France is Now CrossFit’s Biggest Success Story Outside of the US

April 27, 2022 by
Photo Credit: Courtesy of Julian Festor
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When it comes to CrossFit’s biggest foothold outside of the United States, it turns out France is now second.

CrossFit HQ confirmed that France, which is about to hit 700 boxes, leads the United Kingdom, Italy, Spain and Brazil, in that order, now in 2022 coming out of the pandemic, which has drastically altered the fitness landscape, and the world as a whole. France’s country manager, Julian Festor, who is based out of Paris, said the success of the sport in his nation comes down to a number of factors, and there has been no silver bullet in climbing to the top.

“Reebok did a really good job of helping us market in the early days,” said Fester, who is a trained engineer and also previously worked in the music industry as a producer. “To the point that some people here (in France) thought Reebok and CrossFit were the same thing.” 

Festor said the growth of CrossFit in France was helped by the sportswear retail giant, who originally signed a 10-year deal back in 2010, in the early days of the sport. Reebok ended its deal with CrossFit during the Greg Glassman scandal, and was replaced by NOBULL, however Festor said they brought an initial sense of legitimacy to the name and brand. He said from there the French Throwdown, which first debuted in 2012 and is now a CrossFit licensed event, and was previously a Sanctional, helped solidify the community in Paris as box numbers grew and it was the sport’s biggest event in Europe for a number of years.

What many thought might become a barrier to entry a few years ago, explained Festor, turned out to be quite a blessing for CrossFit as the overall fitness industry underwent a massive metamorphosis. 

Anyone who wants to get into the professional world of fitness in France is most definitely committed to it as a career. 

“In France we tend to have heavy regulations about everything, and we love them,” said Festor, who has been the country manager since 2020 and has been doing CrossFit since 2010. “So basically a few years back, the private industry in sports decided to put together state recognized diplomas. It’s a one-year degree, the basics about sports, and it’s not necessarily a good diploma to be a coach, but you do an internship at a gym, and where you decide to do your internship is pretty important.”

Once completing the diploma, French people are given a card from the Ministry of National Education, Youth and Sport, and are then legally allowed to coach, be a personal trainer, or operate a gym. Festor said this means anyone who wants to get into the professional world of fitness is most definitely committed to it as a career.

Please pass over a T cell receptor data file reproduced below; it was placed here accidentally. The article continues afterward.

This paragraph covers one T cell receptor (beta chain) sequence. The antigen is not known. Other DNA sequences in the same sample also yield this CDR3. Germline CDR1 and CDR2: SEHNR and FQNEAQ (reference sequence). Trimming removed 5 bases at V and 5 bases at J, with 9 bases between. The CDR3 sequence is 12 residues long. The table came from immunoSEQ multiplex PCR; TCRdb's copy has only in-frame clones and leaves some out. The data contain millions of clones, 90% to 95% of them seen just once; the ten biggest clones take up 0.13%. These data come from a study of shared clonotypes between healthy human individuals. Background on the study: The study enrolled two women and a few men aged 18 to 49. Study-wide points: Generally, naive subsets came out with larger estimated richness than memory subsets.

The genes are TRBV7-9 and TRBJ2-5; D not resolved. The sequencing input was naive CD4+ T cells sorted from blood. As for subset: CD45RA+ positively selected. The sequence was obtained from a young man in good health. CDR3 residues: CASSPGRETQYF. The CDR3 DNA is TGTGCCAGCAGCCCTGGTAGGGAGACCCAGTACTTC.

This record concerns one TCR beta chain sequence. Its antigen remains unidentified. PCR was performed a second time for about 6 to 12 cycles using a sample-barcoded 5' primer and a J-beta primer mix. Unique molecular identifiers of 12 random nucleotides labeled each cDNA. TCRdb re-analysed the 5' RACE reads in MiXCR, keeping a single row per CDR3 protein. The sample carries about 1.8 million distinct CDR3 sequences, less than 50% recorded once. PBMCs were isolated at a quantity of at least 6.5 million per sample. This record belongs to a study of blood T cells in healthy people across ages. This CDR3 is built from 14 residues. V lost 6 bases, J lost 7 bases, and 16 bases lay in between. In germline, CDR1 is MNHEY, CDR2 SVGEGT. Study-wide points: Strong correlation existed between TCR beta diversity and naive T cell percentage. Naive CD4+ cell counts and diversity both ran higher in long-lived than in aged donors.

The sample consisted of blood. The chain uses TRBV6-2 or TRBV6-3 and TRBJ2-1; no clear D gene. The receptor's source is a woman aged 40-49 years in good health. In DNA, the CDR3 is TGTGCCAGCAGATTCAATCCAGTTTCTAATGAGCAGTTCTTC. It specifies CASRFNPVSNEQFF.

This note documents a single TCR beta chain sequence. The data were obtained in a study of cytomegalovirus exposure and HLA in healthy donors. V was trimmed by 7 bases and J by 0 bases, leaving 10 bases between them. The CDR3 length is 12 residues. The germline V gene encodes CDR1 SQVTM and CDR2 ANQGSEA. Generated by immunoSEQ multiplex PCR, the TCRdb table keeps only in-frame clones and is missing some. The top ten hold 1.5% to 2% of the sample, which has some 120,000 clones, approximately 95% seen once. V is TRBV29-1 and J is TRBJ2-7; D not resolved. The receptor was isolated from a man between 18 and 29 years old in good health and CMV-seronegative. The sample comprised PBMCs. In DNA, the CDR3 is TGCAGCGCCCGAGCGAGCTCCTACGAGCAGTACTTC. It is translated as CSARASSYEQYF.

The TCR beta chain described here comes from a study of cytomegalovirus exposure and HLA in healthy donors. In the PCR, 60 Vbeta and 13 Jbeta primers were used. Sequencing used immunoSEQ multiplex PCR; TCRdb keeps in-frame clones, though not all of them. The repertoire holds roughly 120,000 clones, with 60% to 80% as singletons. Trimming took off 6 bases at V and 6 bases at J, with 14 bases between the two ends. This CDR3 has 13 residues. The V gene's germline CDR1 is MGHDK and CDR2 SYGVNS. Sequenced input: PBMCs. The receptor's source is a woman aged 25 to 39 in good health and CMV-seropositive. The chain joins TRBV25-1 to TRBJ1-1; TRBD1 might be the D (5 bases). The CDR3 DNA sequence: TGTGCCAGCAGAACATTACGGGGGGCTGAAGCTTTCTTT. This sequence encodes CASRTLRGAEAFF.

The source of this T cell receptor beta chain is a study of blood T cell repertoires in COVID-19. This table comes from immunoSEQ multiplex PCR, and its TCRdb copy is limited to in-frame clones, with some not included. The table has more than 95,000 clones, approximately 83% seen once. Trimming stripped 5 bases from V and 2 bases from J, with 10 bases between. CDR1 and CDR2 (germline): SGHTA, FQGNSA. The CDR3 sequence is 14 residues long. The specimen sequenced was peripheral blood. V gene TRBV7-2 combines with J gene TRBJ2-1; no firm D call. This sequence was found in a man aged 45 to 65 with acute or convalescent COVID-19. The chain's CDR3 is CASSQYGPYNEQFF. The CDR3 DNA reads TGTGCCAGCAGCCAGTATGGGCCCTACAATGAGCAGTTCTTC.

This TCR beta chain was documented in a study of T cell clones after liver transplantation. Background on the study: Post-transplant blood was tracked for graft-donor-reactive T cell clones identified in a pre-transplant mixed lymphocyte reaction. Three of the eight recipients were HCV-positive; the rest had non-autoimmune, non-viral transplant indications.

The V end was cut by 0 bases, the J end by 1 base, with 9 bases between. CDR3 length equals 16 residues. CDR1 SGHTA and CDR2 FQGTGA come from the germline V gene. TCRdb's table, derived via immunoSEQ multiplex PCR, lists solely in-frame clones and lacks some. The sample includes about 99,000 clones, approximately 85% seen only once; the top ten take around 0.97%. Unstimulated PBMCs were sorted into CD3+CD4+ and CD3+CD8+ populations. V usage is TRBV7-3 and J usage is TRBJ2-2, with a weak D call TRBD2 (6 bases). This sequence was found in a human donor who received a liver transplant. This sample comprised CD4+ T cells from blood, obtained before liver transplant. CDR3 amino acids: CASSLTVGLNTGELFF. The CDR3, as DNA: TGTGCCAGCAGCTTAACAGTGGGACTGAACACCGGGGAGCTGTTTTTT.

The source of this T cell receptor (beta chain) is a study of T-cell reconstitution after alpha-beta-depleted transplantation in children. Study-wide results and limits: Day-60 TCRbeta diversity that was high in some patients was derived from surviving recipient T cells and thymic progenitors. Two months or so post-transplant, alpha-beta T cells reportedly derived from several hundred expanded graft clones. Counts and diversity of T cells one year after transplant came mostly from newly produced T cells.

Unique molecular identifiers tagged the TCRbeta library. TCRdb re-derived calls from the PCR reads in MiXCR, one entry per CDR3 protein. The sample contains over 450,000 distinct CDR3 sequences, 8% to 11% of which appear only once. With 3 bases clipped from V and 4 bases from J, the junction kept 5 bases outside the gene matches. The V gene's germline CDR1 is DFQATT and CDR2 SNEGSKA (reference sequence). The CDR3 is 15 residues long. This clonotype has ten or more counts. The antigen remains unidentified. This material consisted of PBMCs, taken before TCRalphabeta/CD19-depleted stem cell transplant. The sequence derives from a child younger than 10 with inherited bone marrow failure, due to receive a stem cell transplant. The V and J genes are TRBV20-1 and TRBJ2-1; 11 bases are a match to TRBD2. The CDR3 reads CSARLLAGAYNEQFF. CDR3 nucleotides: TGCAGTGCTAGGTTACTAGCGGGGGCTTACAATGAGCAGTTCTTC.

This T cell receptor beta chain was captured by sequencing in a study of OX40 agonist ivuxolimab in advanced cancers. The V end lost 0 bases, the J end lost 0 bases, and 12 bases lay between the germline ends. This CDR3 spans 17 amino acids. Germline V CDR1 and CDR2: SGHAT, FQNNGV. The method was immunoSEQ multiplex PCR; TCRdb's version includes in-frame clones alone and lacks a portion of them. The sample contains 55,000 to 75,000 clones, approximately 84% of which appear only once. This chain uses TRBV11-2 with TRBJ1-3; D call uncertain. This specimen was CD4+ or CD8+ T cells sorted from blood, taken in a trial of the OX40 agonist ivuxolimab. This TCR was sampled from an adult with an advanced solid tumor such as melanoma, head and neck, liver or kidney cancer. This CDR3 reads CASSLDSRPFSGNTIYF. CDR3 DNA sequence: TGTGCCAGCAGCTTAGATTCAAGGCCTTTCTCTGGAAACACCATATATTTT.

“It is a barrier to entry, and some people are able to get funding from the state to pay for it, or they have changed jobs… But it also makes sure that very interested people end up doing it … We had people who fell into CrossFit about ten years ago and took the risks to become entrepreneurs.” 

“[The coaching education requirement in France] is a barrier to entry… But it also makes sure that very interested people end up doing it.”

Julian Festor

Festor said on top of this is a lot of state support for people who want to start small businesses and also want to be entrepreneurs. This government support allows people to potentially quit their jobs and find careers that may be more personally engaging for them, or help the market respond to economic movement when it comes to jobs. 

“So the funds (from the government), you can use this to help you open a business, and it’s a bit less stressful. But then the other side is that a lot of people will open a business out of passion but after one or two years once the support (from the government) runs out, they end up not being able to pay themselves a salary. So after two years we do see a bit of a drop in numbers in terms of people who don’t care about the business side, or pay attention to that.”

France was also the first international country to have a country manager, Daniel Chaffey, who is now CrossFit’s Director of International. Chaffey first took the country manager position back in 2017.  Back in 2011, Chaffey opened Reebok CrossFit Louvre in Paris, and has since opened two more locations: another in Paris and one in Bordeaux. 

France now has four 10 year affiliates in the country, and Festor said at the foundation of everything is that French people are down to suffer for their goals. 

“People that want to get out of their comfort zone,” he added. “They want to feel alive, we’re in Paris who only have an hour a day and they come out of their job where they work all day, and obviously fitness is not their main priority, their job is, but this is a high priority for them. Ninety nine percent of the people just want to be healthy and live a healthy life, and the common trait is they are ready to face adversity. And if they are not ready, we give them the support so they see that it is beneficial for them, and that happens in the CrossFit gyms here.” 

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